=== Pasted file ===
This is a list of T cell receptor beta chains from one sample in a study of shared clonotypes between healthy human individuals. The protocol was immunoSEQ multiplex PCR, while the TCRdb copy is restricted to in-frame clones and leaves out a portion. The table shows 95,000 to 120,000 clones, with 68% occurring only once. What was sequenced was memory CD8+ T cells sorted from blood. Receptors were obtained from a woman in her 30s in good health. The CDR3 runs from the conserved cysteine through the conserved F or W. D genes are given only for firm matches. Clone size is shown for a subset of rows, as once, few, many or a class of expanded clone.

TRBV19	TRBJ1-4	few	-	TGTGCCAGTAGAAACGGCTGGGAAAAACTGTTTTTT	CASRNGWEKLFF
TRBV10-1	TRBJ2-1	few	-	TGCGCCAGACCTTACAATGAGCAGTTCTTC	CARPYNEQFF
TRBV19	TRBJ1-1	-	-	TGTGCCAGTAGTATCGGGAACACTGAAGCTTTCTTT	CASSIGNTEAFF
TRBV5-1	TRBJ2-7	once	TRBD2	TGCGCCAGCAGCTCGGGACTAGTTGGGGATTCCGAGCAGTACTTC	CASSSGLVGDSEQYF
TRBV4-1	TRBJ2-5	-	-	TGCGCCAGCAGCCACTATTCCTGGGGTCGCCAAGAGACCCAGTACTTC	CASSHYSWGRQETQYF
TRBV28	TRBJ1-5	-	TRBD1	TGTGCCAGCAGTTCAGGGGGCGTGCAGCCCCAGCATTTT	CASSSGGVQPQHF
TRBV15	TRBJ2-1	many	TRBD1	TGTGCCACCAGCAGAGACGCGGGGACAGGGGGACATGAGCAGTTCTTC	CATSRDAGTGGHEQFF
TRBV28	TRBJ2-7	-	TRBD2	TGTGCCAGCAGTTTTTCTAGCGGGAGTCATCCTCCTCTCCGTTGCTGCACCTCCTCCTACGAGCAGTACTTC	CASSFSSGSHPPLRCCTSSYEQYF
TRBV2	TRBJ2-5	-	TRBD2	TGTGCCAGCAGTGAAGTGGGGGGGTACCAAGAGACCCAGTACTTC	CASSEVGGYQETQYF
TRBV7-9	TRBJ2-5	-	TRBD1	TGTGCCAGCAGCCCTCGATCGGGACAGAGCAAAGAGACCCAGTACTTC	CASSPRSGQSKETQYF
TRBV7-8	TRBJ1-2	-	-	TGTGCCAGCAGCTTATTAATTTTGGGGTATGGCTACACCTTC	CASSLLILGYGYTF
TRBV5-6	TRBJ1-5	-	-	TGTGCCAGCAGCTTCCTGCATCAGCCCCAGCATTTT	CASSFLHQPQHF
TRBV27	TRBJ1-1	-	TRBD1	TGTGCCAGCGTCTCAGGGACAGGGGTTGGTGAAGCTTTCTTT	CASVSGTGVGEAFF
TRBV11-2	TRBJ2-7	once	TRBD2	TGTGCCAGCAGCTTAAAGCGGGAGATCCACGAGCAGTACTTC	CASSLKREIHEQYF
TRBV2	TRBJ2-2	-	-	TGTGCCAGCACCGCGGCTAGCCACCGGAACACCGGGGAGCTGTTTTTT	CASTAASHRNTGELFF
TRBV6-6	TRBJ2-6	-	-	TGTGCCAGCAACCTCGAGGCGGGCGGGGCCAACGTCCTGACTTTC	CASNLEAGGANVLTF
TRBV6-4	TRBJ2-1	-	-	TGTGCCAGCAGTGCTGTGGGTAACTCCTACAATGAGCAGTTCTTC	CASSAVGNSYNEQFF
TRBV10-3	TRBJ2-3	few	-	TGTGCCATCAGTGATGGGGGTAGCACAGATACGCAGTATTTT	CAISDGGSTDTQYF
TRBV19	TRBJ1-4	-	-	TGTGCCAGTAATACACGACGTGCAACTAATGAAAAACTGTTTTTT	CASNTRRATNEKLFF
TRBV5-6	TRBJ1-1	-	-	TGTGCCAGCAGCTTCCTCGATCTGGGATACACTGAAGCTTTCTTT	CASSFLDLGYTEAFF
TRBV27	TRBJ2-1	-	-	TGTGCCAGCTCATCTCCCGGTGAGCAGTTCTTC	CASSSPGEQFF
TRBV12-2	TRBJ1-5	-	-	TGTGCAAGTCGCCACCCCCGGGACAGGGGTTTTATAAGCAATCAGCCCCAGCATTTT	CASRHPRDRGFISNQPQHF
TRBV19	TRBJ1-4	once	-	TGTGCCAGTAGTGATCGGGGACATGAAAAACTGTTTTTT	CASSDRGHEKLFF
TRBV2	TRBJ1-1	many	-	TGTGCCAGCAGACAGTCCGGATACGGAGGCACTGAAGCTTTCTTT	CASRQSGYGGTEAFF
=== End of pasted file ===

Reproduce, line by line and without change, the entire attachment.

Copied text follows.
This is a list of T cell receptor beta chains from one sample in a study of shared clonotypes between healthy human individuals. The protocol was immunoSEQ multiplex PCR, while the TCRdb copy is restricted to in-frame clones and leaves out a portion. The table shows 95,000 to 120,000 clones, with 68% occurring only once. What was sequenced was memory CD8+ T cells sorted from blood. Receptors were obtained from a woman in her 30s in good health. The CDR3 runs from the conserved cysteine through the conserved F or W. D genes are given only for firm matches. Clone size is shown for a subset of rows, as once, few, many or a class of expanded clone.

TRBV19	TRBJ1-4	few	-	TGTGCCAGTAGAAACGGCTGGGAAAAACTGTTTTTT	CASRNGWEKLFF
TRBV10-1	TRBJ2-1	few	-	TGCGCCAGACCTTACAATGAGCAGTTCTTC	CARPYNEQFF
TRBV19	TRBJ1-1	-	-	TGTGCCAGTAGTATCGGGAACACTGAAGCTTTCTTT	CASSIGNTEAFF
TRBV5-1	TRBJ2-7	once	TRBD2	TGCGCCAGCAGCTCGGGACTAGTTGGGGATTCCGAGCAGTACTTC	CASSSGLVGDSEQYF
TRBV4-1	TRBJ2-5	-	-	TGCGCCAGCAGCCACTATTCCTGGGGTCGCCAAGAGACCCAGTACTTC	CASSHYSWGRQETQYF
TRBV28	TRBJ1-5	-	TRBD1	TGTGCCAGCAGTTCAGGGGGCGTGCAGCCCCAGCATTTT	CASSSGGVQPQHF
TRBV15	TRBJ2-1	many	TRBD1	TGTGCCACCAGCAGAGACGCGGGGACAGGGGGACATGAGCAGTTCTTC	CATSRDAGTGGHEQFF
TRBV28	TRBJ2-7	-	TRBD2	TGTGCCAGCAGTTTTTCTAGCGGGAGTCATCCTCCTCTCCGTTGCTGCACCTCCTCCTACGAGCAGTACTTC	CASSFSSGSHPPLRCCTSSYEQYF
TRBV2	TRBJ2-5	-	TRBD2	TGTGCCAGCAGTGAAGTGGGGGGGTACCAAGAGACCCAGTACTTC	CASSEVGGYQETQYF
TRBV7-9	TRBJ2-5	-	TRBD1	TGTGCCAGCAGCCCTCGATCGGGACAGAGCAAAGAGACCCAGTACTTC	CASSPRSGQSKETQYF
TRBV7-8	TRBJ1-2	-	-	TGTGCCAGCAGCTTATTAATTTTGGGGTATGGCTACACCTTC	CASSLLILGYGYTF
TRBV5-6	TRBJ1-5	-	-	TGTGCCAGCAGCTTCCTGCATCAGCCCCAGCATTTT	CASSFLHQPQHF
TRBV27	TRBJ1-1	-	TRBD1	TGTGCCAGCGTCTCAGGGACAGGGGTTGGTGAAGCTTTCTTT	CASVSGTGVGEAFF
TRBV11-2	TRBJ2-7	once	TRBD2	TGTGCCAGCAGCTTAAAGCGGGAGATCCACGAGCAGTACTTC	CASSLKREIHEQYF
TRBV2	TRBJ2-2	-	-	TGTGCCAGCACCGCGGCTAGCCACCGGAACACCGGGGAGCTGTTTTTT	CASTAASHRNTGELFF
TRBV6-6	TRBJ2-6	-	-	TGTGCCAGCAACCTCGAGGCGGGCGGGGCCAACGTCCTGACTTTC	CASNLEAGGANVLTF
TRBV6-4	TRBJ2-1	-	-	TGTGCCAGCAGTGCTGTGGGTAACTCCTACAATGAGCAGTTCTTC	CASSAVGNSYNEQFF
TRBV10-3	TRBJ2-3	few	-	TGTGCCATCAGTGATGGGGGTAGCACAGATACGCAGTATTTT	CAISDGGSTDTQYF
TRBV19	TRBJ1-4	-	-	TGTGCCAGTAATACACGACGTGCAACTAATGAAAAACTGTTTTTT	CASNTRRATNEKLFF
TRBV5-6	TRBJ1-1	-	-	TGTGCCAGCAGCTTCCTCGATCTGGGATACACTGAAGCTTTCTTT	CASSFLDLGYTEAFF
TRBV27	TRBJ2-1	-	-	TGTGCCAGCTCATCTCCCGGTGAGCAGTTCTTC	CASSSPGEQFF
TRBV12-2	TRBJ1-5	-	-	TGTGCAAGTCGCCACCCCCGGGACAGGGGTTTTATAAGCAATCAGCCCCAGCATTTT	CASRHPRDRGFISNQPQHF
TRBV19	TRBJ1-4	once	-	TGTGCCAGTAGTGATCGGGGACATGAAAAACTGTTTTTT	CASSDRGHEKLFF
TRBV2	TRBJ1-1	many	-	TGTGCCAGCAGACAGTCCGGATACGGAGGCACTGAAGCTTTCTTT	CASRQSGYGGTEAFF